The fleeing nature of the parents would cause difficulty in helping the children in this particular family. A nurse’s responsibility is to care for others even if they are not in agreement with the lifestyle the parents have chosen for their children. Nurses must ultimately respect their clients and be in tune with personal feelings regarding abnormal situations before they strive to help others. Nurses function as advocates, care-takers, educators, and are trained in a variety of communication skills. Trust is gained by listening to clients and creating a non-threatening, non-judgmental atmosphere.

Building a trusting relationship is the way to get close to a family such as the Walls. After establishing a relationship, the nurse can obtain information to understand the needs of the family. This is the first step in developing a plan of care. The nurse is aware of the programs that the community provides to assist families in need. Through these programs, children are eligible for free lunch at school. This provides a daily nutritious meal. Local church service programs offer clothing and shoes as protection from the elements. Government programs, such as Medicaid, provide basic medical and dental care.

The foster care system is also important to be aware of, as it is the nurse’s duty to report the parents if neglect or abuse of children is suspected. Rex and Rose Mary do not want assistance because they believe it is better to care for their children independently. In their minds, it is better than being on welfare. After becoming a trusted confidante, the nurse will educate the parents regarding different programs that provide assistance to families in need. The nurse will explain that without utilization of government funded programs, they cease to exist.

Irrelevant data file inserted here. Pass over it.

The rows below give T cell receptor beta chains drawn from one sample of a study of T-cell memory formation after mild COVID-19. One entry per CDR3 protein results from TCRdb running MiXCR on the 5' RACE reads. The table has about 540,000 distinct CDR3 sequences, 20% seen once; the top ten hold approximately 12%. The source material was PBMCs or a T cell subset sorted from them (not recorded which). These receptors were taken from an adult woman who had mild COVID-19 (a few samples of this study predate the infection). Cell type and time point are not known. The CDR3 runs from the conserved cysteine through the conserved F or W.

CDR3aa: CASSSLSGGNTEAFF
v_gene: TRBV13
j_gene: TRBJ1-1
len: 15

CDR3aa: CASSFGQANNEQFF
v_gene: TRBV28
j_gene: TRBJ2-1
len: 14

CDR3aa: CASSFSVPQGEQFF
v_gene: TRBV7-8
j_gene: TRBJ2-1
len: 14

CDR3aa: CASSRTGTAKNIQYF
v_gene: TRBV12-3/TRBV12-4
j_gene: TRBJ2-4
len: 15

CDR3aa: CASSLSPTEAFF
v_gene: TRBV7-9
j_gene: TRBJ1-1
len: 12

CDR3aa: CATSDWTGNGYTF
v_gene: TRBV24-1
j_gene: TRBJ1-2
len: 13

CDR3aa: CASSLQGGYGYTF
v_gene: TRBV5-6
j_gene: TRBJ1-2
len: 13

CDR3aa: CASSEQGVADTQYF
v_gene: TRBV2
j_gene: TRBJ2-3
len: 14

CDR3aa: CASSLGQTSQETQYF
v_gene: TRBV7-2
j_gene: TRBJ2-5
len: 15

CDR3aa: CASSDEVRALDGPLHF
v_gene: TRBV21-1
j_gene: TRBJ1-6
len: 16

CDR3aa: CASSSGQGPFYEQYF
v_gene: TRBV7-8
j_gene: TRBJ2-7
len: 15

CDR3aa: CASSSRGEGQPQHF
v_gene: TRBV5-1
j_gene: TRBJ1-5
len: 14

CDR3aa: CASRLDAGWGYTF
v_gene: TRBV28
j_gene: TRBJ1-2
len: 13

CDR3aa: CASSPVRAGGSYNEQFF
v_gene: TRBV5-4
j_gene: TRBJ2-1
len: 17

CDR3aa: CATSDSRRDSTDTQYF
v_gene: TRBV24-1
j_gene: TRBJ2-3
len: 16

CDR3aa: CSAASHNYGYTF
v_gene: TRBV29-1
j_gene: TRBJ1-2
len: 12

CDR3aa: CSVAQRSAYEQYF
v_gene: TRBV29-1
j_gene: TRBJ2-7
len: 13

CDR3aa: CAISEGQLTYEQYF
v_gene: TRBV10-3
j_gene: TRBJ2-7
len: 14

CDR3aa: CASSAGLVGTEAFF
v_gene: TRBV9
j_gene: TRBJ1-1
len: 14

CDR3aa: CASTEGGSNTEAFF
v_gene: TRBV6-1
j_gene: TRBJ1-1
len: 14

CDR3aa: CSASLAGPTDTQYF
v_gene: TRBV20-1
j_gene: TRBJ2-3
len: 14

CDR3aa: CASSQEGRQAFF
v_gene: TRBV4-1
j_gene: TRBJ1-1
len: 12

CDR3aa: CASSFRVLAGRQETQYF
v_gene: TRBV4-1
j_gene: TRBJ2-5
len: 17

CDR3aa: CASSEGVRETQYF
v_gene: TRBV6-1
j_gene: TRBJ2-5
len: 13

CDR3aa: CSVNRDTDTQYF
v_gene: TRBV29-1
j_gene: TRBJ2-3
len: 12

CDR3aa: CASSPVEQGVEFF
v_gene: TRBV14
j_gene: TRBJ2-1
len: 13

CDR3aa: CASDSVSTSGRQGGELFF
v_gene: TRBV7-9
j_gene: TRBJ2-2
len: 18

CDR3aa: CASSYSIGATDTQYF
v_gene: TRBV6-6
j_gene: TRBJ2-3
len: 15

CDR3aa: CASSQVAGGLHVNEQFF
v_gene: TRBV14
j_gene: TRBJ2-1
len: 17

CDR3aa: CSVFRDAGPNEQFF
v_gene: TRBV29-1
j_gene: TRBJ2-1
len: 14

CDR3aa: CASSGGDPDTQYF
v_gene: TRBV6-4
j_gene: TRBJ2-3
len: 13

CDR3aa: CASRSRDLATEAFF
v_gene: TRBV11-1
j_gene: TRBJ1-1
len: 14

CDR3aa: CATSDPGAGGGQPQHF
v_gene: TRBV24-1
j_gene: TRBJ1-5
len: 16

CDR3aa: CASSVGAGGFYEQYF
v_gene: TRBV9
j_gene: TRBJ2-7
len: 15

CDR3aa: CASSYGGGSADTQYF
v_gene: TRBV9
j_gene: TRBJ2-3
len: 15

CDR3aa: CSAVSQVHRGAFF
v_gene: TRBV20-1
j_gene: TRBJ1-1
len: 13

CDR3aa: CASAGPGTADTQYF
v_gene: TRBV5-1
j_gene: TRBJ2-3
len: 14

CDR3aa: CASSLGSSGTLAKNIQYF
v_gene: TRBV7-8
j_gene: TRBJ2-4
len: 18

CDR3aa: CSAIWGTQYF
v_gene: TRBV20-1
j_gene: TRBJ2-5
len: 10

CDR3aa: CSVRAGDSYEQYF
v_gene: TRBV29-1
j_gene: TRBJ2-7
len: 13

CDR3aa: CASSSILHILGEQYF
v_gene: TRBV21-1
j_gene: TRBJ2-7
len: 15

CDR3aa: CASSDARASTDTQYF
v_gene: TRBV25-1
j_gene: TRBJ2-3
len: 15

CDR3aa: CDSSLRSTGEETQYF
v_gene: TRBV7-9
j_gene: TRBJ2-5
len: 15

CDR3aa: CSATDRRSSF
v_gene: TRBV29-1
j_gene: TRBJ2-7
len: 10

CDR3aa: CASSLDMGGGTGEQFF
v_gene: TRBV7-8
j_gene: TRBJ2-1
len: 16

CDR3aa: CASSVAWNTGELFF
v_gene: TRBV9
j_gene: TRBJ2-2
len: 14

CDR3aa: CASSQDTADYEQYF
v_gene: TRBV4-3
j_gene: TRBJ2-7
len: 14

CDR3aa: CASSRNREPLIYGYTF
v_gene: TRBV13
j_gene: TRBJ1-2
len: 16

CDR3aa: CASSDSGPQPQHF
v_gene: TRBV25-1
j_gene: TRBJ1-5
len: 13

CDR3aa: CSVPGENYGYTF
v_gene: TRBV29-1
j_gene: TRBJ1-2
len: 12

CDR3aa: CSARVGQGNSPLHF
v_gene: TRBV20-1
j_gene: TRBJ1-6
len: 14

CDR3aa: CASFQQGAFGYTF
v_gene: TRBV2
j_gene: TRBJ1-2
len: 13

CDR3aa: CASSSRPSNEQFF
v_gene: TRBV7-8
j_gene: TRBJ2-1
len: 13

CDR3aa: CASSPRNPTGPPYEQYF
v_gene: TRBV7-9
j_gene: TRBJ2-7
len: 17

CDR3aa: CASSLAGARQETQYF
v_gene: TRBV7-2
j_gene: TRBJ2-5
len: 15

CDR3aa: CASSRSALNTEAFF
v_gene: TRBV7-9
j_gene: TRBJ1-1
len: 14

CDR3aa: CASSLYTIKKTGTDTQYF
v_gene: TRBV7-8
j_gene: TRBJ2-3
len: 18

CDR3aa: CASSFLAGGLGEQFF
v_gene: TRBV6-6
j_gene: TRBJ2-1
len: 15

The parents would have to be convinced that they are obligated to use the aid so that it will still be available for others. Rex and Rose Mary must come to the conclusion that accepting help would be in the best interest of the children and it does not undermine their function as parents. Most of the Walls children are now functional adults. Society’s expectation of children in similar situations is a continuation of the cycle of dysfunction. The Glass Castle is an example of how both nature and nurture play a key element in a person’s outcome. Jeanette articulates she is her father’s favorite.

She always knows that he loved her. Her journalism teacher supports her and gives her a chance when no one else will. Without the encouragement of these two key people in her life, her pursuits and accomplishments in life would have been different. Jeanette uses her unconventional childhood as a springboard to happiness. She not only overcomes adversity, but uses it to her advantage. Jeanette develops a perspective of the world that would not have been possible without all of her experiences. Overall, the nursing profession has a lot of offer a family such as this one.

Nurses listen, give chances, and make people feel important. Even if nursing and other professional efforts and attempts fruition can not be seen, they may make a difference somewhere down the road.

References Ackley, B. J. & Ladwig, G. B. (2008). Nursing Diagnosis Handbook: An Evidence-Based Guide to Planning Care (8th ed. ). St. Louis: Elsevier Mosby. Stuart, G. W. , & Laraia, M. T. (2005). Principles and Practice of Psychiatric Nursing (8th ed. ). St. Louis: Elsevier Mosby. Walls, J. (2005). The Glass Castle. New York: Scribner.